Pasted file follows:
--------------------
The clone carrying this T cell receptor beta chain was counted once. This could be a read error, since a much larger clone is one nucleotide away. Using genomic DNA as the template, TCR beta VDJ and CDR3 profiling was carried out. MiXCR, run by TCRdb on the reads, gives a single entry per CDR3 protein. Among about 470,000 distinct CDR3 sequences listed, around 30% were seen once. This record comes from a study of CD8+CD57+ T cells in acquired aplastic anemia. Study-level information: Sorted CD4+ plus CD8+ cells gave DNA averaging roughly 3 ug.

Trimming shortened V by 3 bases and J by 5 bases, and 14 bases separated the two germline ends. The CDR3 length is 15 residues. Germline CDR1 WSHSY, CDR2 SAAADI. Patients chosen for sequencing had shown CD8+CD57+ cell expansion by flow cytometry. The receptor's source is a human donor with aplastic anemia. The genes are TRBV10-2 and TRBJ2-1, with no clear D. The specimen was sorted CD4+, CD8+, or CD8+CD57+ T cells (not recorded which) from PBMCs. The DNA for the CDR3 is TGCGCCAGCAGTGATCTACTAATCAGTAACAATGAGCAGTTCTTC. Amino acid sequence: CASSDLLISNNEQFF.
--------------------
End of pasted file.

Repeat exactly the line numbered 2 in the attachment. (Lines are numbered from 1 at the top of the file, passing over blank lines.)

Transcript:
Trimming shortened V by 3 bases and J by 5 bases, and 14 bases separated the two germline ends. The CDR3 length is 15 residues. Germline CDR1 WSHSY, CDR2 SAAADI. Patients chosen for sequencing had shown CD8+CD57+ cell expansion by flow cytometry. The receptor's source is a human donor with aplastic anemia. The genes are TRBV10-2 and TRBJ2-1, with no clear D. The specimen was sorted CD4+, CD8+, or CD8+CD57+ T cells (not recorded which) from PBMCs. The DNA for the CDR3 is TGCGCCAGCAGTGATCTACTAATCAGTAACAATGAGCAGTTCTTC. Amino acid sequence: CASSDLLISNNEQFF.